Orders for first LNG-fuelled coal carriers

Namura Shipbuilding plans to deliver one of the first LNG-fuelled coal carriers in 2023. Credit: Namura Shipbuilding Namura Shipbuilding plans to deliver one of the first LNG-fuelled coal carriers in 2023. Credit: Namura Shipbuilding

The first LNG-fuelled large coal carriers are expected to enter service in Japan in 2023 after MOL and NYK take delivery of two 95,000dwt bulkers. The two vessels are to be built by Oshima Shipbuilding and Namura Shipbuilding, respectively.

The two 95,000dwt vessels are expected to be delivered to Nippon Yusen Kabushiki Kaisha (NYK) from Oshima Shipbuilding in April 2023 and to Mitsui OSK Lines (MOL) from Namura Shipbuilding’s Imari yard, in western Japan in June 2023.

The orders were confirmed when MOL and NYK signed a contract with Japanese energy producer Kyushu Electric Power Co. Inc. (Kyuden) on 25 December.

The 235-metre long, 35-metre beam vessels will feature deck-mounted LNG fuel tanks, which will be located with the fuel gas supply system at the stern of the vessel. The arrangement means that the same cargo handling operations currently used with conventional coal carriers can be employed with the vessels at both loading and discharge ports. The deck mounted LNG tank will also minimise the impact of the fuel on the vessels' hold capacity.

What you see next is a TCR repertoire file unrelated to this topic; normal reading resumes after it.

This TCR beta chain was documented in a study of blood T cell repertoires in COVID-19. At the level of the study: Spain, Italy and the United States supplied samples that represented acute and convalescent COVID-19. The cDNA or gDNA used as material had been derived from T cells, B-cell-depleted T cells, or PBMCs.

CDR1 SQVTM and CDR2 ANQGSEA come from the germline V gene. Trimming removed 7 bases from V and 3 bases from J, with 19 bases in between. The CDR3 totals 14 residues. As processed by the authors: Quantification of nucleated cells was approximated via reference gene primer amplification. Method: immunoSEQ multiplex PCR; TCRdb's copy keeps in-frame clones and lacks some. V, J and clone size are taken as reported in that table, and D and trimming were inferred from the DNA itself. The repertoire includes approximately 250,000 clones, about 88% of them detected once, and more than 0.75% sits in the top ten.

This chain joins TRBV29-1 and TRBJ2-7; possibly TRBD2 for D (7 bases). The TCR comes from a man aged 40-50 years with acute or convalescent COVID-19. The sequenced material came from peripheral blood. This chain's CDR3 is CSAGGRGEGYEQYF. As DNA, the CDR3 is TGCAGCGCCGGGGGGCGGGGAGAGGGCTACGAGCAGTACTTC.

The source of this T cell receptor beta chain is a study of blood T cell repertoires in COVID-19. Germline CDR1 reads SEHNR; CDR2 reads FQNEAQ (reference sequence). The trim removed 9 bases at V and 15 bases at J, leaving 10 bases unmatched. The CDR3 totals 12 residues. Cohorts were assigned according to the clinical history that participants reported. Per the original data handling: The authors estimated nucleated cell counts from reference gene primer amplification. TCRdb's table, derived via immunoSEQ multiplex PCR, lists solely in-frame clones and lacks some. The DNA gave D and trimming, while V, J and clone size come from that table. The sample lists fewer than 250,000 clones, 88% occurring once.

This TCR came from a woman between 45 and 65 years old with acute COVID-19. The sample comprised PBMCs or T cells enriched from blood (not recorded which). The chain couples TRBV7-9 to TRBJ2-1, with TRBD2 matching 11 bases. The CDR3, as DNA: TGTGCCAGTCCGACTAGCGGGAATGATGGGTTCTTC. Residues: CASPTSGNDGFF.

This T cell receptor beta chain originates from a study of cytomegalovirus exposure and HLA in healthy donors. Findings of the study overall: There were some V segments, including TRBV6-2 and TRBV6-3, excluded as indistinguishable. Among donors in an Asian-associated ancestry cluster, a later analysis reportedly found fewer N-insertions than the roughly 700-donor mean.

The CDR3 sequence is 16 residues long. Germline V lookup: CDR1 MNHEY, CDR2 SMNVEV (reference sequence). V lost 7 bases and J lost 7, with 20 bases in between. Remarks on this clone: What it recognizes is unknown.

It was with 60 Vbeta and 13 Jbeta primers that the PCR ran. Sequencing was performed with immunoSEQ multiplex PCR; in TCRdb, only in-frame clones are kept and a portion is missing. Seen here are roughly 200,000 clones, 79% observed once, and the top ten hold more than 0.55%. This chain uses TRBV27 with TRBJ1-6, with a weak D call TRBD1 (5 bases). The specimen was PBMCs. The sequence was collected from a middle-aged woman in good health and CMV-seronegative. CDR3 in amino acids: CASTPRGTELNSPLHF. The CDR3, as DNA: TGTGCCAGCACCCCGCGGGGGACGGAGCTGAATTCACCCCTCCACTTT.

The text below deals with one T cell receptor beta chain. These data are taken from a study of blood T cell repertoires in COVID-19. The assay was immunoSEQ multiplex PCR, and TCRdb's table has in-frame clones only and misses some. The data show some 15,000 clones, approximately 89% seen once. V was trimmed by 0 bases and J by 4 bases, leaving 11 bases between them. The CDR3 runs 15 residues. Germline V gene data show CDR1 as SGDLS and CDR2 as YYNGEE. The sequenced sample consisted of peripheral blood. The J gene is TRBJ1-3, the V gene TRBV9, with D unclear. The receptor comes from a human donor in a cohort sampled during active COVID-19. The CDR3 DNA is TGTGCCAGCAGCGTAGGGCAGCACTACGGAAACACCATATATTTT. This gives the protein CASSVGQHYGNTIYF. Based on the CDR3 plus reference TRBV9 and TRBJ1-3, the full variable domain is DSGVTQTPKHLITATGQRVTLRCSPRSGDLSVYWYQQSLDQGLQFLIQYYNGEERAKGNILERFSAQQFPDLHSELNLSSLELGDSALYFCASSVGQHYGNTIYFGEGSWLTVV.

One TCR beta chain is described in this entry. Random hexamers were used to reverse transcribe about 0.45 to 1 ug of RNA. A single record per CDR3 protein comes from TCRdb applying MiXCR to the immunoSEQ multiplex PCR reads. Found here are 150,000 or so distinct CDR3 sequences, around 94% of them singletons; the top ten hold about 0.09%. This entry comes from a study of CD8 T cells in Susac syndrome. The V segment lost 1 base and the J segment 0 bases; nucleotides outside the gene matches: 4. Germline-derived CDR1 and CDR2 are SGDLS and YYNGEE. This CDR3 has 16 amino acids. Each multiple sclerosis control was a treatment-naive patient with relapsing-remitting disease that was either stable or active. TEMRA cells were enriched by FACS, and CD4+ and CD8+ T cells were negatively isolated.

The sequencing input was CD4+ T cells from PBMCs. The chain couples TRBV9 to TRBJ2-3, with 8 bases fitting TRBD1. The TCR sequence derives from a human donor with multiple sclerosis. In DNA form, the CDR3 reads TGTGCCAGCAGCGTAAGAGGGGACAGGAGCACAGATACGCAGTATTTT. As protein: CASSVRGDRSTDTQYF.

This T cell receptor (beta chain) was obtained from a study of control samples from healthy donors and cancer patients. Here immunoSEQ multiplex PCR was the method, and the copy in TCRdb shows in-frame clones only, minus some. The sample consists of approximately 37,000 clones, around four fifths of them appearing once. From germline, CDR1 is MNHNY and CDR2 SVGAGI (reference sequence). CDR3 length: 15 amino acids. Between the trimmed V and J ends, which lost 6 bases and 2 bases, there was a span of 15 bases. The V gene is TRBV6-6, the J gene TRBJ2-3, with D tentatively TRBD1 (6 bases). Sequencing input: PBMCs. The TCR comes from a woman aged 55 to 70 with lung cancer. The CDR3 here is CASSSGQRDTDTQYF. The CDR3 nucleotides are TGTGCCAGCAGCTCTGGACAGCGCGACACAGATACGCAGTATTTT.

The vessels are expected to reduce CO2 emissions by around 30% compared with conventional vessels, and lower NOx emissions by 80%, according to the companies. The vessels will meet the requirements of EEDI Phase 3. The introduction of LNG-fuelled vessels is an important step towards reducing emissions across the supply chain for Japan’s power generation industry.

The three companies have also agreed that the vessels will bunker LNG at the loading facility of a 75%-owned subsidiary of Kyuden, Kitakyushu Liquefied Natural Gas Co., Inc., using LNG sourced for Kyuden’s thermal power plants.

Thermal coal imports remain an important constituent of Japan’s energy supply, and coal currently makes up about 30% of the energy mix. Australia and Indonesia are the main sources of both steam and coking coal.

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